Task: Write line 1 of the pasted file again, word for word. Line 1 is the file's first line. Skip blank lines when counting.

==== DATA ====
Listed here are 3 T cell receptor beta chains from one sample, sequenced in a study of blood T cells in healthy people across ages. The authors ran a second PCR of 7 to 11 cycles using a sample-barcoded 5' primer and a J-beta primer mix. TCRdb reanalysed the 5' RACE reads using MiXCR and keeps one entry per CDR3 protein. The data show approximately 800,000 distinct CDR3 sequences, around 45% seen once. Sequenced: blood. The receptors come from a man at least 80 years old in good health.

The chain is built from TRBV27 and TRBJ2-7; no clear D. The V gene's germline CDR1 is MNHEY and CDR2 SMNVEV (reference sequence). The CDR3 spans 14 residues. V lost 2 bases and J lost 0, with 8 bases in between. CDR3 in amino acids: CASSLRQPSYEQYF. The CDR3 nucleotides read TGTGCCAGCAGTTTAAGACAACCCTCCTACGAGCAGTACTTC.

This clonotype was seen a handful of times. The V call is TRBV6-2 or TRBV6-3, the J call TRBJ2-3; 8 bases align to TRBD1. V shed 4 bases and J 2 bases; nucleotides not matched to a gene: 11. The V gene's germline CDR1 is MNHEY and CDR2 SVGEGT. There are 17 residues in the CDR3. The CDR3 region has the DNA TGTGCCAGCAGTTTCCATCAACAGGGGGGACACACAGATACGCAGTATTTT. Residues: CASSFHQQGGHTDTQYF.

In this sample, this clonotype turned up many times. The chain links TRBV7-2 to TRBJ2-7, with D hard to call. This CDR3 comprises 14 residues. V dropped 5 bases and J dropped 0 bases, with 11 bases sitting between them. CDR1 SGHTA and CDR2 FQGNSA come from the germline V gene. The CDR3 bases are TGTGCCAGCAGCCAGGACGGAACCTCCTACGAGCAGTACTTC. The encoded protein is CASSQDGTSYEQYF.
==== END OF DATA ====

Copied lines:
Listed here are 3 T cell receptor beta chains from one sample, sequenced in a study of blood T cells in healthy people across ages. The authors ran a second PCR of 7 to 11 cycles using a sample-barcoded 5' primer and a J-beta primer mix. TCRdb reanalysed the 5' RACE reads using MiXCR and keeps one entry per CDR3 protein. The data show approximately 800,000 distinct CDR3 sequences, around 45% seen once. Sequenced: blood. The receptors come from a man at least 80 years old in good health.